Creating Skinned Avatars in trueSpace

Courtesy of Stacee

I should start by saying that for now, skinned avatars have only been tested to work in .cob format, and have only been created here by using the trueSpace program. That being said I cannot vouch for, or for that matter, provide much support for any other method or file format. A cobdump version has not been written to convert a skinned avatar from .cob to .rwx format, so it is not possible to convert them at this time. This may change down the road.

I found that Caligari's version of trueSpace 6.6 did not work for making skinned avatars in AW at the time of my testing. This, too, might have changed. They completely re-did the boning system in 6.6, which rendered it no longer backwards compatible with earlier versions of TS, or with working in AW. To the right is an example of the problems we ran into when using 6.6.

Version 5.1 and 4.2 worked. Version 3.2 does not have a skeleton system (Jointed avatars seemed to be the rage back when 3.2 was new); it only has joints, which will be inadequate for what we want to accomplish.


Starting with the avatar mesh itself:

1) The mesh needs to be one whole piece. It cannot be in separate pieces and "glued" together as jointed avatars are. Supposedly it is possible to make a skinned avatar with parts, but I have not been able to get one to work in AW. So for now, mesh needs to be one whole piece. Curious note: While the mesh must be one whole piece, it is possible to use a mesh with holes in it... missing polygons. Some Poser models I had originally used for testing had these holes or missing polygons.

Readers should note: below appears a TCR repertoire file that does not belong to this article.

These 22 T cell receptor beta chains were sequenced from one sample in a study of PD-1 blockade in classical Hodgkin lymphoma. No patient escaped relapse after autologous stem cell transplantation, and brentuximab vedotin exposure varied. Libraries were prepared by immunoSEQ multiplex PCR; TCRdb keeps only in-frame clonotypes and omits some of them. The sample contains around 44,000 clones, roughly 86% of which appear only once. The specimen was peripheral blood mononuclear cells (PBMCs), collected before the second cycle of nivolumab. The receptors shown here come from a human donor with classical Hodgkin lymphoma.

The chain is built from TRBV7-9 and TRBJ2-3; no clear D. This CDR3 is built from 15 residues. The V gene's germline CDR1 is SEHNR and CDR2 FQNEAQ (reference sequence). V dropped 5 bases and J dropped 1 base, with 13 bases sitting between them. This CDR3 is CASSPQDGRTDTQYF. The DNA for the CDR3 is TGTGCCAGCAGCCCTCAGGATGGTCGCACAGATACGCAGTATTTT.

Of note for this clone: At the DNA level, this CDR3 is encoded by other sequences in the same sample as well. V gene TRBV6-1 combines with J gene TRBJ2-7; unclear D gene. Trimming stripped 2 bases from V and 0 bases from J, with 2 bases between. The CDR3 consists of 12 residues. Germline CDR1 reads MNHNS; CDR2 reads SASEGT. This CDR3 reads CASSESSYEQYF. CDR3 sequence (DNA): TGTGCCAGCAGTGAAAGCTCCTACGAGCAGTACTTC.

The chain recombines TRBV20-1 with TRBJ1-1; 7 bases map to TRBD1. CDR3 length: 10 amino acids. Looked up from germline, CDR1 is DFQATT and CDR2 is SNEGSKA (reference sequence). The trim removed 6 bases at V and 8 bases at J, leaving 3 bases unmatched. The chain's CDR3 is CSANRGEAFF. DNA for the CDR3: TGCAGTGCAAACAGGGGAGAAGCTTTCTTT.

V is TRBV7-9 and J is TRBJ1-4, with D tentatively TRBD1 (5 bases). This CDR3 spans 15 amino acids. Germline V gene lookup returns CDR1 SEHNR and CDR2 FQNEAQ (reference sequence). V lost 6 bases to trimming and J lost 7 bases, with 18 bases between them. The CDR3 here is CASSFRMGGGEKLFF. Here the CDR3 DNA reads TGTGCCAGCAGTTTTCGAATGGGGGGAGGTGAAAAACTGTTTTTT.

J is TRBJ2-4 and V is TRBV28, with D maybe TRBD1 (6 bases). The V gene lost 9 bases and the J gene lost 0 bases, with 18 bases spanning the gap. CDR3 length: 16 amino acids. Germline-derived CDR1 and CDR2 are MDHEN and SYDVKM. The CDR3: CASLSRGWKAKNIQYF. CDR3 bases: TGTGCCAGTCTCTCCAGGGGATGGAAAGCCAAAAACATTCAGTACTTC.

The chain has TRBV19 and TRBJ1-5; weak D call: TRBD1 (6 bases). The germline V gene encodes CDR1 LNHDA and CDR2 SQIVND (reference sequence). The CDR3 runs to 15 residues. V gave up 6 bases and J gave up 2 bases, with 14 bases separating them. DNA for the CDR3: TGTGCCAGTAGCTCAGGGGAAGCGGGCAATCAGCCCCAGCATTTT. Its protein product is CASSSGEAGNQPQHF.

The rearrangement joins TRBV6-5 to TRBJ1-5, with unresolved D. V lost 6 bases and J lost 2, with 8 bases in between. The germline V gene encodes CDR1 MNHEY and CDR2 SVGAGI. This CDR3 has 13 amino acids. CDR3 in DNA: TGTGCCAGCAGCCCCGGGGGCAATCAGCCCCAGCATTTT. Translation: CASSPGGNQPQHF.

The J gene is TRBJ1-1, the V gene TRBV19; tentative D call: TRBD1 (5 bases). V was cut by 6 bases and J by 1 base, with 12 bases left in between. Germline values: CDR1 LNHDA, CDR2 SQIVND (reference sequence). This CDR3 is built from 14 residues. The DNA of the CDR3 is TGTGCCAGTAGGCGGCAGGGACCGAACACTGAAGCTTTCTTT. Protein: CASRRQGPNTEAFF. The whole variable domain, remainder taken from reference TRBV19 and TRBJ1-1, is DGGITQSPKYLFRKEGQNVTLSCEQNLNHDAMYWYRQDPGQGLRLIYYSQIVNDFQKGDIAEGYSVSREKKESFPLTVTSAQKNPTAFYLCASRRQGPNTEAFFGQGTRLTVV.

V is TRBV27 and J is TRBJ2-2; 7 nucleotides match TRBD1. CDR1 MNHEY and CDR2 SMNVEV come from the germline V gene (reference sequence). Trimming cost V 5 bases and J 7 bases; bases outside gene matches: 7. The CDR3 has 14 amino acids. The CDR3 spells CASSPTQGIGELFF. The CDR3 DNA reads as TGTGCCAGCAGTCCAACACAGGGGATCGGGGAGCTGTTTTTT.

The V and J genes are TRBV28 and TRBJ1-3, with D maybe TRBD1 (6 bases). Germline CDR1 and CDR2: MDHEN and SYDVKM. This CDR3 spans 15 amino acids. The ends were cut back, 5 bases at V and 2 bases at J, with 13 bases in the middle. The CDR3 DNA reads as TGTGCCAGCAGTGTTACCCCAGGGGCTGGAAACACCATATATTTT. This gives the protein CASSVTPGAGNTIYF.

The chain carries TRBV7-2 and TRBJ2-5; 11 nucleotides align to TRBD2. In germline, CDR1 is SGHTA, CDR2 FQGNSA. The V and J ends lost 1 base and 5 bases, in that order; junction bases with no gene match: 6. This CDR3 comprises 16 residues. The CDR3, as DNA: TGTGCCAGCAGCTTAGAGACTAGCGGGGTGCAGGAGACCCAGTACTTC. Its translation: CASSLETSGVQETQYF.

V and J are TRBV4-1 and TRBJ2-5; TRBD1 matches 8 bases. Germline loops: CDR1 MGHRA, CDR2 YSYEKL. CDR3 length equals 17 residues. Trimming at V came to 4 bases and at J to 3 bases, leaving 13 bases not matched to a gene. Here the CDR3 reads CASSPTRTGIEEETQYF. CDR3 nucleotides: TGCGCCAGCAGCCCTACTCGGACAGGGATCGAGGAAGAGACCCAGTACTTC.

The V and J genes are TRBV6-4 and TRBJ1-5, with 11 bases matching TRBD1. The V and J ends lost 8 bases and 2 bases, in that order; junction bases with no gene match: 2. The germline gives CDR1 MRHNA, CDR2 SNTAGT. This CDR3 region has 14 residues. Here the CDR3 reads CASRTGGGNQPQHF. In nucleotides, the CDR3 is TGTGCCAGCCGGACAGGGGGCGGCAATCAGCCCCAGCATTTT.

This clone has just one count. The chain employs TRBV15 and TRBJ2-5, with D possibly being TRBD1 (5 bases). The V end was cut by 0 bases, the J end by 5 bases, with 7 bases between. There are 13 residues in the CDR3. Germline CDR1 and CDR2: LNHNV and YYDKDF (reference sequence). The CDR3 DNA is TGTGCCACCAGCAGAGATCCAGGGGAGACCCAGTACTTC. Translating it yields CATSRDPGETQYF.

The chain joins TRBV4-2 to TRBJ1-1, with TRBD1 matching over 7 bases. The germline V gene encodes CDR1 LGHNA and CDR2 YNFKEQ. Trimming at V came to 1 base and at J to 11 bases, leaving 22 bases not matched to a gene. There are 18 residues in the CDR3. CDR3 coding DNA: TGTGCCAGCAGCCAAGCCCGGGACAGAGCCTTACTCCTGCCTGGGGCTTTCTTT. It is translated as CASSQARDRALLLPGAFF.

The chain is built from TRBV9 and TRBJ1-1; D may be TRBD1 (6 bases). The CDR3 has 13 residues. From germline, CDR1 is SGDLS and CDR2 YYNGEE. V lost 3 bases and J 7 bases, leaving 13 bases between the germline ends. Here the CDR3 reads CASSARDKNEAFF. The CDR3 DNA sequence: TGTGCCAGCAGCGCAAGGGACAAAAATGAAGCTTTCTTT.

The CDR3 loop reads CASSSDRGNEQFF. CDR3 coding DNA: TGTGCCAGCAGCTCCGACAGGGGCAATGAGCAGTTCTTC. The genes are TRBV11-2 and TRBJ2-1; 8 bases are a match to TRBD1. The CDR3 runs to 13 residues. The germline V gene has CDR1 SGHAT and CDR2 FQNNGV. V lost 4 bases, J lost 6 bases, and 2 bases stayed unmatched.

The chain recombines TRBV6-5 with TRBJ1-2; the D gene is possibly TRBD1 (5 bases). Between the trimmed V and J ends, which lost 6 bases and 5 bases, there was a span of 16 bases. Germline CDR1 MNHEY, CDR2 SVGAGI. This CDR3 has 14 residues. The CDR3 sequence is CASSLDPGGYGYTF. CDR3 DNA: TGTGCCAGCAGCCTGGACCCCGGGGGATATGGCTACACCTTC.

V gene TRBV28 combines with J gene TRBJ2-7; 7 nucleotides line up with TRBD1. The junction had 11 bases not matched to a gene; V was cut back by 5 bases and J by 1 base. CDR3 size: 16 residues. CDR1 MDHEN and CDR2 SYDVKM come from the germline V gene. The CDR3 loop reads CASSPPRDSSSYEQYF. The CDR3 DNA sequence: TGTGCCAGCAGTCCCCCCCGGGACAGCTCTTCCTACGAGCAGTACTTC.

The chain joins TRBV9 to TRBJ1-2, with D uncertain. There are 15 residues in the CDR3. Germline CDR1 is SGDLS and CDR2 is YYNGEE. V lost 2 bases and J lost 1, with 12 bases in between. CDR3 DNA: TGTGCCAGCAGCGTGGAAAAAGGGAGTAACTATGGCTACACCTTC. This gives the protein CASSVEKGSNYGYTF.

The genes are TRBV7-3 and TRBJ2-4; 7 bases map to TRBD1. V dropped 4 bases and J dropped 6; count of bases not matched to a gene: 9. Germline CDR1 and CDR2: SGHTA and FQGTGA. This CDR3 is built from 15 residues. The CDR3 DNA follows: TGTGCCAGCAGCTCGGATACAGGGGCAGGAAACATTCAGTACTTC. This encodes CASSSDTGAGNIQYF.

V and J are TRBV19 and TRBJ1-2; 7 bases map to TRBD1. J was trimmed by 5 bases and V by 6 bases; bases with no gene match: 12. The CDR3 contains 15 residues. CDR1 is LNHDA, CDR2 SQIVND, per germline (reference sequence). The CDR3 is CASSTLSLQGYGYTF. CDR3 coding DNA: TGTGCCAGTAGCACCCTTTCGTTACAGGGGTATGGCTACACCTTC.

How it breaks: The avatar acted as though it were all part of the pelvis and moved like one big stiff cardboard cutout. It did not render the separate pieces, eyeballs in this case, in Active Worlds.

2) There does seem to be a limit on the number of polygons a skinned mesh can have in AW. We tried the Poser models that had 35,000+ polys and they didn't work. However, 15,000 did. Unfortunately, I do not know the actual limit. Bear in mind: though the limit does seem to be high, the same rules apply as they did with Jointed: More polygons, the more the computer has to render, the more it will cut down on frame rate and prolong on download time (if you don't manage to crash the browser first). While Skins will need more polygons than Jointed to move in a smooth fashion, it should be kept as low as possible. The one avatar I last worked with had about 4,200 polys and moved very nicely, but this was for test purposes alone. I'm aiming for 5,000 polys at max, but again, it is not a solid rule. If you are between 1,000 and 5,000, you're golden.

3) The mesh requires at least two textures or colors to work in AW. Go figure! lol This one took awhile to figure out. So long as there is more than one, you should be okay. If polygons are painted with any degree of transparency less than 1, the avatar will break. I did not try using masks, but I have a feeling the same rule applies.

How it breaks:

1. If only one texture, or one color, is applied to the whole avatar, it does the cardboard cutout again.

2. When painting the eye slots invisible (transparency), I got the result to the right. Scary stuff! Results seem random. So unless you are doing a Frankenstein test, please, think of the avatars.